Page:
It’s that time of year. We’re entering the last quarter in US schools and that means standardized testing is taking over the classrooms and dreams–or nightmares–of many teachers and students. So many times, we go about that test prep all the wrong way. Sometimes, though, drastic measures are needed. I’d love to hear your comments on the drastic measures noted below.
I’ll never forget being in an at-risk school and the fifth grade teacher leaving mid-year–(his wife got a job elsewhere, so he had to follow. I love that story!) The principal asked if I would leave my “gifted technology teacher” job to go into fifth grade and teach the rest of the year. I agreed, and we decided to departmentalize so I taught math and social studies and my partner teacher taught science and reading.
When the kids came back from winter break in January, we assessed the heck out of them with practice tests to see where we were. It was dismal. As I remember, the results showed that we could expect fewer than than 50% potential passing students in all areas. SO, we went to work. The other teacher, Jennifer Morgan, and I knew we had to get the kids to believe in themselves–so our first job was to show them the data and convince them they COULD do it. These kids had had repeated years of failure and felt school was a place to survive–not enjoy or learn from.
We met with them and explained how the SOL tests worked, what a distractor was, and told them we would not only be working on test-taking skills with them, but also that we would make sure they learned the content. We wanted them to be confident going into the tests, and we told them that we were sure they would blow the top off the tests. (This was in a school where not one class before had ever met the standard score needed for AYP.) In fact, I was blown away when we (the principal, and both of us teachers) first met with the whole group and explained our plan and Bobby asked, “Why do you think we can do it? My brother says any kids who have been here are stupid.”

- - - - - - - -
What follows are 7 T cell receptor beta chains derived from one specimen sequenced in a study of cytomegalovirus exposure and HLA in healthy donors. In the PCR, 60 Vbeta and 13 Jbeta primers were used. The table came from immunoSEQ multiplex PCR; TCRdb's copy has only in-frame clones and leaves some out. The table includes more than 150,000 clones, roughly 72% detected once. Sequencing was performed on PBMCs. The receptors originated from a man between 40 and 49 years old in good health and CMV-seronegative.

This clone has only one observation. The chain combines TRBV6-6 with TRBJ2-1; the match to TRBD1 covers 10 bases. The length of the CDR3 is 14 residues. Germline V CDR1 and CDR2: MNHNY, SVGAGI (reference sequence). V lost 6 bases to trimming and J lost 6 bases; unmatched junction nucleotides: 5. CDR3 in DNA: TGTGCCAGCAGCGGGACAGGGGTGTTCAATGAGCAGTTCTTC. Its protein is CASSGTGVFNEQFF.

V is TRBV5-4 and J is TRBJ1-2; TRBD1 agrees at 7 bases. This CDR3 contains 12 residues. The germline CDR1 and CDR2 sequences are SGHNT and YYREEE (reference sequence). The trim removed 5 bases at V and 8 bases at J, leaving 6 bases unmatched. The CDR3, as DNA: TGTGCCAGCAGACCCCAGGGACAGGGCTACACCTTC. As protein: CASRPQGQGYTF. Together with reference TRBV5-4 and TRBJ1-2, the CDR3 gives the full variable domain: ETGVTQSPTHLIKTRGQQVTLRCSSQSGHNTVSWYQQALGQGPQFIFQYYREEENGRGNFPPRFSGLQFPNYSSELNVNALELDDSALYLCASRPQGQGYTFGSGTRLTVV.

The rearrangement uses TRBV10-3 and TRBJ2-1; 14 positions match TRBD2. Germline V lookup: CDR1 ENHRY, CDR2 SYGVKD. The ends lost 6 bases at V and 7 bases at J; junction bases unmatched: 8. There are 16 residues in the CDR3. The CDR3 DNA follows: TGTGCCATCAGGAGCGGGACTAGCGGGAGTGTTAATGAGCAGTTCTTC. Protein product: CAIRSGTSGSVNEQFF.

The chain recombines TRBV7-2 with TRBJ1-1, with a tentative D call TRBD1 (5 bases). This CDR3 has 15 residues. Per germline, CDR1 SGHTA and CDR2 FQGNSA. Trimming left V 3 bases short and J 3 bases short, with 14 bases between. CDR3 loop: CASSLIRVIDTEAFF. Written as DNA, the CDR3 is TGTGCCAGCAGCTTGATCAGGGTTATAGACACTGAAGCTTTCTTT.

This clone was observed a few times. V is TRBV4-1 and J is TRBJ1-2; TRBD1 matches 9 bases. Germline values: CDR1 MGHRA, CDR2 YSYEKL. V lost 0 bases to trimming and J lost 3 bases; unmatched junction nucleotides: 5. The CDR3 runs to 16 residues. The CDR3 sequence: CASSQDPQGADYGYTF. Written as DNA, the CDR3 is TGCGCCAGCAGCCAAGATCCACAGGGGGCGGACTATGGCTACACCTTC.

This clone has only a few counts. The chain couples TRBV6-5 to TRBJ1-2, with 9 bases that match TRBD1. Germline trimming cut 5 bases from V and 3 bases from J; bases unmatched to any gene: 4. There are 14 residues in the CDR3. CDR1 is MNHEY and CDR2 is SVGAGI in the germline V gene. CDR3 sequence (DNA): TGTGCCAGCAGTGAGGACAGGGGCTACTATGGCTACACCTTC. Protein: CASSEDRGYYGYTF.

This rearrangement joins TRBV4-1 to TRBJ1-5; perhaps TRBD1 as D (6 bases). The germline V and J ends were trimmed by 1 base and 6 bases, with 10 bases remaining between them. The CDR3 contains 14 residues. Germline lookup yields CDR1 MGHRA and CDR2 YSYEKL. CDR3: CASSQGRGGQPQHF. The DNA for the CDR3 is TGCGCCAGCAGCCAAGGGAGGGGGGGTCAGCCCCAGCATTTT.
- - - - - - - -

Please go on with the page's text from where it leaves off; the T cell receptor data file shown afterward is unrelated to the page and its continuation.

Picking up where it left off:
Our response was to talk about the difference between effort and luck and help them understand that it was effort that would get us over the hump of not reaching our goals. We spoke to the importance of believing in yourself and trying your hardest. We told them we would NOT wish them good luck the day of the test, because it is not an issue of luck, but hard work and determination. AND, we told them we would be with them each and every step of the way helping them and supporting them.
We began by showing them their math test data and have THEM analyze it for the standards they didn’t know. Each child had a folder with the SOL standards in the front with the standards they needed to work on highlighted. Bobby had skipped items on the test–the principal sat down with him and showed that if he had answered them, PURELY GUESSING, his score rose 4 points–so he clearly got that he needed to answer each and every question–and he became our evangelist for that test-taking skill.